Ya girl is back with some head canons because the last one went pretty well so let’s try this out.
Sunday mornings/sundays with the OTP.
•spending all morning in bed doing absolutely nothing besides watching bad TV and marveling at each other
•lazy morning sex
•sunday pancakes with one half of the OTP cooking and the other half commenting on the others ass as they cook.
•"yeah babe you show that pancake it’s your bitch"
“I can’t with you.”
•lazy days in pjs sprawled out on the couch watching movies
•"I’m too tired to moovveee"
“I’m not carrying you.”
“WHY DONT YOU LOVE ME?”
•staying in bed all day, refusing to leave for anything but food and the bathroom.
•being grossly in love and happy with each other’s company.
•person A) “You look so amazing, I can’t be anymore in love with you it’s impossible”
Person B: *just woke up, hairs a disaster, has syrup on their face, drinking coffee angrily* “Are you blind?”
“Blinded by love”
“You’re too dramatic for your own good… but I guess I love you too”
•kisses all the time, seriously, just lots of sloppy kissing on the couch, in bed, making lunch just these assholes are in LOVEEE ok.
•along with sex, there’s a healthy dose of just talking, enjoying each other’s company, doing stuff as normal as cleaning the house becomes some dramatic declaration of love.
One of the things that bothers me so much about this Broadway season is that many of Great Comet’ defining aspects were things repeatedly praised in Hamilton only last year, yet they were largely ignored in GC’s production.
Everyone (not just the Broadway tumblr fanbase, I’m also referring to the mainstream media) praised Hamilton for its diversity, and rightfully so. And while Great Comet was not as diverse as Hamilton, its use of racially blind casting should be used as a model for all future productions. Denée Benton, a black woman with natural hair playing a romantic lead of a prominent musical about old Russians, is damn groundbreaking. Oak’s upcoming turn as Pierre proves this commitment to diversity by the show. Yes, Hamilton did this last year, but one show acting in this way does not excuse ignoring others for doing the same.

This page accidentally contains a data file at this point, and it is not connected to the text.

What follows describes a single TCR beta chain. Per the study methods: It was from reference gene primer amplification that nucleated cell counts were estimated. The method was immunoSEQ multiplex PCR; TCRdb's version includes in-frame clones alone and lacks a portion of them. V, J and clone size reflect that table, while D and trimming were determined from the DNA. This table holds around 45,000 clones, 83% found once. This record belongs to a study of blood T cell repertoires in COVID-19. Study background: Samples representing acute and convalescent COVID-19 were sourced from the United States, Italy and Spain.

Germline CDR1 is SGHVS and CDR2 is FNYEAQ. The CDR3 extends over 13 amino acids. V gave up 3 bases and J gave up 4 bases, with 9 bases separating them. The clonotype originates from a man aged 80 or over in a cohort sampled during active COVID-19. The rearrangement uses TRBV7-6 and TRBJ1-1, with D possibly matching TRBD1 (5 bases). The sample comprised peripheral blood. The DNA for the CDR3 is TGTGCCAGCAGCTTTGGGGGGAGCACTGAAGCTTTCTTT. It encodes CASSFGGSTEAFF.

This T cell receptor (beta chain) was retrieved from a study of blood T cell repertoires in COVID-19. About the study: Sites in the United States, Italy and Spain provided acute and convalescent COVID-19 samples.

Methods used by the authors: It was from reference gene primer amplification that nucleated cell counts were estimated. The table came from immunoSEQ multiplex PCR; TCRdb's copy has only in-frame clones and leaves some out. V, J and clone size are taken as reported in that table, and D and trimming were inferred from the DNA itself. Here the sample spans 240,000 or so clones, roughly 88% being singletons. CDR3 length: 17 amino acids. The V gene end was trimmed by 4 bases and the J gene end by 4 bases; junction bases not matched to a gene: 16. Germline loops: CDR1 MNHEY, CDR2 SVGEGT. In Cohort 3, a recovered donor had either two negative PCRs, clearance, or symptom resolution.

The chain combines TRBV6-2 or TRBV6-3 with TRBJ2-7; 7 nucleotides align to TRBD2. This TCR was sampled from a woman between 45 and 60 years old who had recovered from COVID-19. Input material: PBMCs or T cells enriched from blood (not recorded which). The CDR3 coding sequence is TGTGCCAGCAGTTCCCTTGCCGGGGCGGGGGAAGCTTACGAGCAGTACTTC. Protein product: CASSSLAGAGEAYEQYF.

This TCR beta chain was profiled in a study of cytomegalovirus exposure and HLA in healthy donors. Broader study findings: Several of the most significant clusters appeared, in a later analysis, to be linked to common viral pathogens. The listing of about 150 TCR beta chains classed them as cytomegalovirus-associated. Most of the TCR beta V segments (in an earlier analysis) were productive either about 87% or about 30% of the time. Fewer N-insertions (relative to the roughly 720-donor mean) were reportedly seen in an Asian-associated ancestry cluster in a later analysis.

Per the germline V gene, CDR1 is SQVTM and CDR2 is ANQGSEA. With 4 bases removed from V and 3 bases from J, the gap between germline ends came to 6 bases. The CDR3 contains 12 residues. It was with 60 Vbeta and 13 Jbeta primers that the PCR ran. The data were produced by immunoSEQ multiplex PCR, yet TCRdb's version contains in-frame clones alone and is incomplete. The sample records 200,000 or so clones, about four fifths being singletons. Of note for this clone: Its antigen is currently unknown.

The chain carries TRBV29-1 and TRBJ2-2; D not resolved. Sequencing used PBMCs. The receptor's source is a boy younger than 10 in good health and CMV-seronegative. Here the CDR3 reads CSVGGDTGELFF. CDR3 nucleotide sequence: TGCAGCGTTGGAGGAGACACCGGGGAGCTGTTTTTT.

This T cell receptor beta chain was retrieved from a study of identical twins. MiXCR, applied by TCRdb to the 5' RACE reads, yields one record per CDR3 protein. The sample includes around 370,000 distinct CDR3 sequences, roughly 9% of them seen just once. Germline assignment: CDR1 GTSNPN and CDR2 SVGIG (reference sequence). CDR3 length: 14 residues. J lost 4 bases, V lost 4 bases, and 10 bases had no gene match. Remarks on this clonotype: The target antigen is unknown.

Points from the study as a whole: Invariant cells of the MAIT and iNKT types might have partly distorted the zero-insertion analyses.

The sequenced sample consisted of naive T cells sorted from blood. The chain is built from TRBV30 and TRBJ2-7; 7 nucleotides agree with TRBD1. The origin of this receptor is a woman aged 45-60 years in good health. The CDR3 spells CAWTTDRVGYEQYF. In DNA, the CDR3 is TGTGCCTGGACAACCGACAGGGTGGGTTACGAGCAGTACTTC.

Everyone praised Hamilton for seamlessly blended together multiple genres of music; again, rightfully so. Great Comet did this to an even greater extent. Dave Malloy’s score beautifully combined seemingly every genre to create a cohesive, genius piece of work. He utilized these different genres to describe his characters so subtly no one realizes he’s doing it. I could take for pages about how his score is a damn masterpiece, but the point lies in that Hamilton was widely praised for doing the very thing Great Comet is being ignored (or even downright criticized) for.
Finally, many praised Lin’s using of an unconventional source material to tell an excellent Broadway musical. But, again, Dave Malloy looking at a tiny sliver of a classic novel and deciding it should be an electropop opera musical? How? He took something so frequently adapted and made it incredibly original in ways many do not realize. It’s quite frustrating to see writers using the War & Peace origins as only an introductory statement instead of the praise it should be.
tl;dr: I’m just really pissed so many people ignore Great Comet’s successes in the very categories they praised Hamilton for okay sorry for the rant
<b>Phil:</b> I still haven't figured out a name for our son :/<p/><b>Dan:</b> Oh but I've already named him<p/><b>Phil:</b> really? wha-<p/><b>Dan:</b> no, shrek, don't touch that you'll get hurt, son<p/></p>